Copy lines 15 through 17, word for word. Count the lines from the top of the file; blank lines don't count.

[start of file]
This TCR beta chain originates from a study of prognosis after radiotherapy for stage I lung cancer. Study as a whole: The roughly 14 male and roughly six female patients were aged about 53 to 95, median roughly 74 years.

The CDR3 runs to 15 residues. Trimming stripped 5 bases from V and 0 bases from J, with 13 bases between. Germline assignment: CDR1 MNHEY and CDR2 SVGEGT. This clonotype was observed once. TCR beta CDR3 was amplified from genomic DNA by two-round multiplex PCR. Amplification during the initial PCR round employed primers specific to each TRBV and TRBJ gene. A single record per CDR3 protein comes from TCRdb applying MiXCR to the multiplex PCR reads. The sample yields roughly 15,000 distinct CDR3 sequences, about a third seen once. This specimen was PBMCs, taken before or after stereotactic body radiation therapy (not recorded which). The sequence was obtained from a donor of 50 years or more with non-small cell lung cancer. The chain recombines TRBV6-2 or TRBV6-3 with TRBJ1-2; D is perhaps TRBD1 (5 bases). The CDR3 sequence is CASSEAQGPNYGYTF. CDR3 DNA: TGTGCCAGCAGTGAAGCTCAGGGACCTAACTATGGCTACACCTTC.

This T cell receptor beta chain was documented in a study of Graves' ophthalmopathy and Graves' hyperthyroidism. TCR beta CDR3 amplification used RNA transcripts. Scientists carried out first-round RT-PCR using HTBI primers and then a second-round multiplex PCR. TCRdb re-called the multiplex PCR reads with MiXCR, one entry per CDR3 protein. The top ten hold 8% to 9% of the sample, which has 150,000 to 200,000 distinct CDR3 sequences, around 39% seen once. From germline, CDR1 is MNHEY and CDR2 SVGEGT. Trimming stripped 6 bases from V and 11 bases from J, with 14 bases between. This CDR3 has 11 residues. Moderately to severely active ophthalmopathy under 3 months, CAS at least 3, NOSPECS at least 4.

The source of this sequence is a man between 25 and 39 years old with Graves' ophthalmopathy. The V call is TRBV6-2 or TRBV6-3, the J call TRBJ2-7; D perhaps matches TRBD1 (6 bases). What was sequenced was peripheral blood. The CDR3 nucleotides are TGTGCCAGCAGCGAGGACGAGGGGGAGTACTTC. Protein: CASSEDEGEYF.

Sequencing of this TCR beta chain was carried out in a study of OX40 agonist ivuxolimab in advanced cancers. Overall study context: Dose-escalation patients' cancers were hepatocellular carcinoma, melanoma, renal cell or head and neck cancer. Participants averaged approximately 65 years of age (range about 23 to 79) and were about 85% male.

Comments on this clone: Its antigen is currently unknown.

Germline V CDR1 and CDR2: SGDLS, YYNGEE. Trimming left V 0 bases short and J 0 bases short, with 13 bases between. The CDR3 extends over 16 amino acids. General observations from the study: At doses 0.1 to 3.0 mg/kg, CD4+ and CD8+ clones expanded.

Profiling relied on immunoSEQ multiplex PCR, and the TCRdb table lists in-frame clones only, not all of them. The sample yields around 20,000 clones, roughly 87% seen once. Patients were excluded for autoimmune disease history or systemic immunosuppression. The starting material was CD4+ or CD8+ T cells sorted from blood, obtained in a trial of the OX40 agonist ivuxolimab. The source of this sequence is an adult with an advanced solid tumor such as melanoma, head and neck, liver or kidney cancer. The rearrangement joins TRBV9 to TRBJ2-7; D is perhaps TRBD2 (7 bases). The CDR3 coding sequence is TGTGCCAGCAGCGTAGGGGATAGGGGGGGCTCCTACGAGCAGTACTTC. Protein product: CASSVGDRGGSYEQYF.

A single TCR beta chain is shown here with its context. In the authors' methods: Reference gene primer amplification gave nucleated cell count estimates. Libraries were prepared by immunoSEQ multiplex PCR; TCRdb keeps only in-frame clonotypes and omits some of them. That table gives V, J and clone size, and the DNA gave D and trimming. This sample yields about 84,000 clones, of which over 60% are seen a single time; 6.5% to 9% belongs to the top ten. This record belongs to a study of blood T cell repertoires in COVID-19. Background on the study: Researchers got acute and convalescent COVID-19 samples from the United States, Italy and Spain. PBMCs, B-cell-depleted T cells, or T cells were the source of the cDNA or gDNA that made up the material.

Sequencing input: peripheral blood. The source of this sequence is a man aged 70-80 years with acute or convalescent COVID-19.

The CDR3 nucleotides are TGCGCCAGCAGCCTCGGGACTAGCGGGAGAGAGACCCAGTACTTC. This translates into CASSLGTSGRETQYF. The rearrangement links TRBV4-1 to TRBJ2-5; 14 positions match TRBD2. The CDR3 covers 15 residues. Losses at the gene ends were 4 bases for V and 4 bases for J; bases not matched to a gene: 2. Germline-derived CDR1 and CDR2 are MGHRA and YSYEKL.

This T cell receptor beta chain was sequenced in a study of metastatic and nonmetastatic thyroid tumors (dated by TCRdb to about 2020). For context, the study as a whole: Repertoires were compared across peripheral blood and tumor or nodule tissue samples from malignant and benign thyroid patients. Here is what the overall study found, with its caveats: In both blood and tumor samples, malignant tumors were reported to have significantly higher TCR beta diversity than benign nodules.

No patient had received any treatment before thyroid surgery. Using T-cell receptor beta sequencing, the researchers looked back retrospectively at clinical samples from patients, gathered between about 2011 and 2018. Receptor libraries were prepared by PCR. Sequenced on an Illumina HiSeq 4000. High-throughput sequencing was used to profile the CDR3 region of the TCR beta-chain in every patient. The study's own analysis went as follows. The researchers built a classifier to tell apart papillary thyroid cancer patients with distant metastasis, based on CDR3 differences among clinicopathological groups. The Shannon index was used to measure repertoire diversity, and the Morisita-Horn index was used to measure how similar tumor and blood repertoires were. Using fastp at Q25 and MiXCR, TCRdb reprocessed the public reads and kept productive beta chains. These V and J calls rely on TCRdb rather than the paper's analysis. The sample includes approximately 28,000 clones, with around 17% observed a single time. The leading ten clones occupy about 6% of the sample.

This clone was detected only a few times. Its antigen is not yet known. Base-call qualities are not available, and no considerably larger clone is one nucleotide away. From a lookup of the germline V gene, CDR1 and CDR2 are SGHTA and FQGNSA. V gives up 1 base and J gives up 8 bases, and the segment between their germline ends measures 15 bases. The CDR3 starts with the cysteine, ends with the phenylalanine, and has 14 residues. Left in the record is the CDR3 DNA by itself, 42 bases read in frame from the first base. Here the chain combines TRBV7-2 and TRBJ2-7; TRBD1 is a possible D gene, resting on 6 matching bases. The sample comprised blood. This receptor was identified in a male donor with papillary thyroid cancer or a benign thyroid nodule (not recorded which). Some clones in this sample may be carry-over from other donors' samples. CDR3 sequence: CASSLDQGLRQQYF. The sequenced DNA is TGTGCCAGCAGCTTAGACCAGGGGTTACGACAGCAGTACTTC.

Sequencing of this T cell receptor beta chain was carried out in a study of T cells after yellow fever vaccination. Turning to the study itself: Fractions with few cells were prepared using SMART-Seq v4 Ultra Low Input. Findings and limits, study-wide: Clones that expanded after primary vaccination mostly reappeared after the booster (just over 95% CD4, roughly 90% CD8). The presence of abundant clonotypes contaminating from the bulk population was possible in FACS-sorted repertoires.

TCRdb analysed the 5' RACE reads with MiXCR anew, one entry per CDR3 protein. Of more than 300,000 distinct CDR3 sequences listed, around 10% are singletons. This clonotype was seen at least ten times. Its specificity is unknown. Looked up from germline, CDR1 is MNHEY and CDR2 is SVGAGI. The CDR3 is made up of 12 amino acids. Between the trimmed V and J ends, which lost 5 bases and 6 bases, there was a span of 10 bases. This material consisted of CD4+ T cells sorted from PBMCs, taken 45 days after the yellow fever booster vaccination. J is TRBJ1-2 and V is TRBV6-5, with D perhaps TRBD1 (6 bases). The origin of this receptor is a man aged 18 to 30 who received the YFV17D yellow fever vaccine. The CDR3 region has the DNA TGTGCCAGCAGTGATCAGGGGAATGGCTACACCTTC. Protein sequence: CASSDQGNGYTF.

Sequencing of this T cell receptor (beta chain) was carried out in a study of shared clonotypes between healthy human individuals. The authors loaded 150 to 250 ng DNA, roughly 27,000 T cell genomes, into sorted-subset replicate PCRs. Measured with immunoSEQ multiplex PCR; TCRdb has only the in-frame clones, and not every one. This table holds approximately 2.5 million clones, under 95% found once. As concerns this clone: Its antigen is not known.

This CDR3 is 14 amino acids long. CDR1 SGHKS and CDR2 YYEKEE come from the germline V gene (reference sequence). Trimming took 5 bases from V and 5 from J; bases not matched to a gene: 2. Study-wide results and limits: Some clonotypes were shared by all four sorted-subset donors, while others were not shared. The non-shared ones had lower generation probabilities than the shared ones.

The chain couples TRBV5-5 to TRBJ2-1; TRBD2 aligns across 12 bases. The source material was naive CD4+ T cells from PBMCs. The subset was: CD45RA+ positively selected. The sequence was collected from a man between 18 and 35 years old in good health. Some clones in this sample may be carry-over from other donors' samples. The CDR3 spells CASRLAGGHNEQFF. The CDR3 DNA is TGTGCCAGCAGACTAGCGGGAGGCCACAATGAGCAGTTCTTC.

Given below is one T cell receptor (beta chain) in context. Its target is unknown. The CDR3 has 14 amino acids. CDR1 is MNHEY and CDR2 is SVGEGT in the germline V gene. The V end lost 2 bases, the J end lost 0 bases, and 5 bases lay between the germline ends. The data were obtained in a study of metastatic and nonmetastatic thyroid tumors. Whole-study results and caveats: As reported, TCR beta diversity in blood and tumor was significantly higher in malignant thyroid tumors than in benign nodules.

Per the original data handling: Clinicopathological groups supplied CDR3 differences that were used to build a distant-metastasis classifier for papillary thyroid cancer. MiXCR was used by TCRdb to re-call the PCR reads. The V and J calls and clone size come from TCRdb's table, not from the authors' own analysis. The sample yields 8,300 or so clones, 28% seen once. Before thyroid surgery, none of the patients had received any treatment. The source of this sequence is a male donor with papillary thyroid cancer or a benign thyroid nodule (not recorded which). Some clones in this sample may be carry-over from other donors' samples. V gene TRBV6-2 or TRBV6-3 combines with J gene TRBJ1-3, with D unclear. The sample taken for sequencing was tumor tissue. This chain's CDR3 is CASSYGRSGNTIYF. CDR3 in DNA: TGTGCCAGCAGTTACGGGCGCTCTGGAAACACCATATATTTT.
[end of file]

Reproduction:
Sequencing of this T cell receptor beta chain was carried out in a study of T cells after yellow fever vaccination. Turning to the study itself: Fractions with few cells were prepared using SMART-Seq v4 Ultra Low Input. Findings and limits, study-wide: Clones that expanded after primary vaccination mostly reappeared after the booster (just over 95% CD4, roughly 90% CD8). The presence of abundant clonotypes contaminating from the bulk population was possible in FACS-sorted repertoires.

TCRdb analysed the 5' RACE reads with MiXCR anew, one entry per CDR3 protein. Of more than 300,000 distinct CDR3 sequences listed, around 10% are singletons. This clonotype was seen at least ten times. Its specificity is unknown. Looked up from germline, CDR1 is MNHEY and CDR2 is SVGAGI. The CDR3 is made up of 12 amino acids. Between the trimmed V and J ends, which lost 5 bases and 6 bases, there was a span of 10 bases. This material consisted of CD4+ T cells sorted from PBMCs, taken 45 days after the yellow fever booster vaccination. J is TRBJ1-2 and V is TRBV6-5, with D perhaps TRBD1 (6 bases). The origin of this receptor is a man aged 18 to 30 who received the YFV17D yellow fever vaccine. The CDR3 region has the DNA TGTGCCAGCAGTGATCAGGGGAATGGCTACACCTTC. Protein sequence: CASSDQGNGYTF.

Sequencing of this T cell receptor (beta chain) was carried out in a study of shared clonotypes between healthy human individuals. The authors loaded 150 to 250 ng DNA, roughly 27,000 T cell genomes, into sorted-subset replicate PCRs. Measured with immunoSEQ multiplex PCR; TCRdb has only the in-frame clones, and not every one. This table holds approximately 2.5 million clones, under 95% found once. As concerns this clone: Its antigen is not known.